Zlatan Ibrahimovic says World Cup not worth watching
What does “worth” mean?
A great champion and his frustration after a loss: read this article from BBC Sport.
Sweden captain Zlatan Ibrahimovic says the World Cup is not watching without him after their play-off loss.
The Paris St-Germain striker twice against Portugal on Tuesday but Cristiano Ronaldo’s took his side through 4-2 on aggregate.
Ibrahimovic, 32, said: “It was probably the last attempt to reach the World Cup with the national team for me.
“A World Cup without me is nothing to watch so it is not to wait for the World Cup.”
The play-off between Sweden and Portugal, who had both finished second in their qualifying groups, had been as a showdown between Ibrahimovic and Ronaldo – two of the best players in the world.
They scoring all six goals between them as Portugal won 4-2 on aggregate.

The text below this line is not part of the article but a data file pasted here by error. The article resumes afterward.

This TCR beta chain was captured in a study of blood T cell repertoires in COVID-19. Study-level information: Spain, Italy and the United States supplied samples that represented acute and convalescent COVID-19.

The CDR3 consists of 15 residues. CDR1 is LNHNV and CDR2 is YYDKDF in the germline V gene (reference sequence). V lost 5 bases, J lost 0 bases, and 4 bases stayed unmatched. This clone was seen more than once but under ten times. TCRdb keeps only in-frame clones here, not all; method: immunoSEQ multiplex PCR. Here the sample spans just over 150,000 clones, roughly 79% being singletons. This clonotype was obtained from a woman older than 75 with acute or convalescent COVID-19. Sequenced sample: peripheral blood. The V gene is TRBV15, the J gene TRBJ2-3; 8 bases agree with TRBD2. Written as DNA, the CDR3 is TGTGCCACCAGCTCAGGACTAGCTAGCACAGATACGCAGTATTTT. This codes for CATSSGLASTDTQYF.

He told Uefa’s website: “Why did we lose? To be honest, they were better than us. We should be proud. We couldn’t have done better than we did”.
Worth usually follows the verb ‘to be’ and is always followed by either a noun, pronoun, or number, or by the ‘-ing’ form of a verb: The painting is probably worth thousands of pounds. ♦ It was a difficult journey, but it was worth it. ♦ The film was definitely worth seeing.
to score (v) to get a point in a game or sport
worthwhile (adj) if something is worthwhile, it is worth the time, money, or effort that you spend on it
hat-trick (n) three goals scored by the same person in one game of a sport such as football or hockey
be billed (v) as something to advertise or describe someone or something in a particular way
to end up (v) to be in a particular place or state after doing something or because of doing it
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